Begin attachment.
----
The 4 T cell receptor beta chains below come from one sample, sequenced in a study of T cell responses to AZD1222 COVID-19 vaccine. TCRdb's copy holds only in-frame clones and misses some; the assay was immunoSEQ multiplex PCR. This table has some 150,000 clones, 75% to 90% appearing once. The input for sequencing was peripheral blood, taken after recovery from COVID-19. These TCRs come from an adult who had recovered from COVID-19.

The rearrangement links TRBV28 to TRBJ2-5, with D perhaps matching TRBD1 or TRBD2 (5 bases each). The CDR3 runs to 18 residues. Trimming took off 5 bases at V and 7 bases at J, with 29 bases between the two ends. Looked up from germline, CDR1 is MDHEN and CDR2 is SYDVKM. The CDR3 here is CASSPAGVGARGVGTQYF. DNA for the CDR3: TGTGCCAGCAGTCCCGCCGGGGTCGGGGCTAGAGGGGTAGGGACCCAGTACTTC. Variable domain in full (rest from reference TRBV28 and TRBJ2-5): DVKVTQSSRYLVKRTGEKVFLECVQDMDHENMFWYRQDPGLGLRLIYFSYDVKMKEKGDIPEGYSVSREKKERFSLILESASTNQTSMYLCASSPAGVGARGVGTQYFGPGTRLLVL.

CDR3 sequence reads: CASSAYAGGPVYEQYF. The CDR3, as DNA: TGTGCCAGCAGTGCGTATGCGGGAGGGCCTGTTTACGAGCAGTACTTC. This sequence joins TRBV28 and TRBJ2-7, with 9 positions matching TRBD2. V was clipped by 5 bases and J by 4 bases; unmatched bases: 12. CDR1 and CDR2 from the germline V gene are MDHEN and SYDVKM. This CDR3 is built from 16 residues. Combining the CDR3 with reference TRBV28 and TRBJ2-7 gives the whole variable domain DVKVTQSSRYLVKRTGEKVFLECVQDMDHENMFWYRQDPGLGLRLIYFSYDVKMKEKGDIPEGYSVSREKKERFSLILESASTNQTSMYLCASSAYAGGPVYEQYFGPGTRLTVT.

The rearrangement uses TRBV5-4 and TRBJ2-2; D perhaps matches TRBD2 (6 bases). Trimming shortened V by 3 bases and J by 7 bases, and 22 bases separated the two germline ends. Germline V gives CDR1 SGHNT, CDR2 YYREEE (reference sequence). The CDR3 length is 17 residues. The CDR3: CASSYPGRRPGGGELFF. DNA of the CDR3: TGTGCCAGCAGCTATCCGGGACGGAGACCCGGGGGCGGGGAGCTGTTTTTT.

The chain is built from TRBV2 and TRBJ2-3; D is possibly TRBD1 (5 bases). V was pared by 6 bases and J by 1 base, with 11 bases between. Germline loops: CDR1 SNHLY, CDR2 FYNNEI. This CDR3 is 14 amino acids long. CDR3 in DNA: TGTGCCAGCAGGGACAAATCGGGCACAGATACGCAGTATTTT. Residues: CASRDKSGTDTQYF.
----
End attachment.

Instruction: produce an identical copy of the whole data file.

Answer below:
The 4 T cell receptor beta chains below come from one sample, sequenced in a study of T cell responses to AZD1222 COVID-19 vaccine. TCRdb's copy holds only in-frame clones and misses some; the assay was immunoSEQ multiplex PCR. This table has some 150,000 clones, 75% to 90% appearing once. The input for sequencing was peripheral blood, taken after recovery from COVID-19. These TCRs come from an adult who had recovered from COVID-19.

The rearrangement links TRBV28 to TRBJ2-5, with D perhaps matching TRBD1 or TRBD2 (5 bases each). The CDR3 runs to 18 residues. Trimming took off 5 bases at V and 7 bases at J, with 29 bases between the two ends. Looked up from germline, CDR1 is MDHEN and CDR2 is SYDVKM. The CDR3 here is CASSPAGVGARGVGTQYF. DNA for the CDR3: TGTGCCAGCAGTCCCGCCGGGGTCGGGGCTAGAGGGGTAGGGACCCAGTACTTC. Variable domain in full (rest from reference TRBV28 and TRBJ2-5): DVKVTQSSRYLVKRTGEKVFLECVQDMDHENMFWYRQDPGLGLRLIYFSYDVKMKEKGDIPEGYSVSREKKERFSLILESASTNQTSMYLCASSPAGVGARGVGTQYFGPGTRLLVL.

CDR3 sequence reads: CASSAYAGGPVYEQYF. The CDR3, as DNA: TGTGCCAGCAGTGCGTATGCGGGAGGGCCTGTTTACGAGCAGTACTTC. This sequence joins TRBV28 and TRBJ2-7, with 9 positions matching TRBD2. V was clipped by 5 bases and J by 4 bases; unmatched bases: 12. CDR1 and CDR2 from the germline V gene are MDHEN and SYDVKM. This CDR3 is built from 16 residues. Combining the CDR3 with reference TRBV28 and TRBJ2-7 gives the whole variable domain DVKVTQSSRYLVKRTGEKVFLECVQDMDHENMFWYRQDPGLGLRLIYFSYDVKMKEKGDIPEGYSVSREKKERFSLILESASTNQTSMYLCASSAYAGGPVYEQYFGPGTRLTVT.

The rearrangement uses TRBV5-4 and TRBJ2-2; D perhaps matches TRBD2 (6 bases). Trimming shortened V by 3 bases and J by 7 bases, and 22 bases separated the two germline ends. Germline V gives CDR1 SGHNT, CDR2 YYREEE (reference sequence). The CDR3 length is 17 residues. The CDR3: CASSYPGRRPGGGELFF. DNA of the CDR3: TGTGCCAGCAGCTATCCGGGACGGAGACCCGGGGGCGGGGAGCTGTTTTTT.

The chain is built from TRBV2 and TRBJ2-3; D is possibly TRBD1 (5 bases). V was pared by 6 bases and J by 1 base, with 11 bases between. Germline loops: CDR1 SNHLY, CDR2 FYNNEI. This CDR3 is 14 amino acids long. CDR3 in DNA: TGTGCCAGCAGGGACAAATCGGGCACAGATACGCAGTATTTT. Residues: CASRDKSGTDTQYF.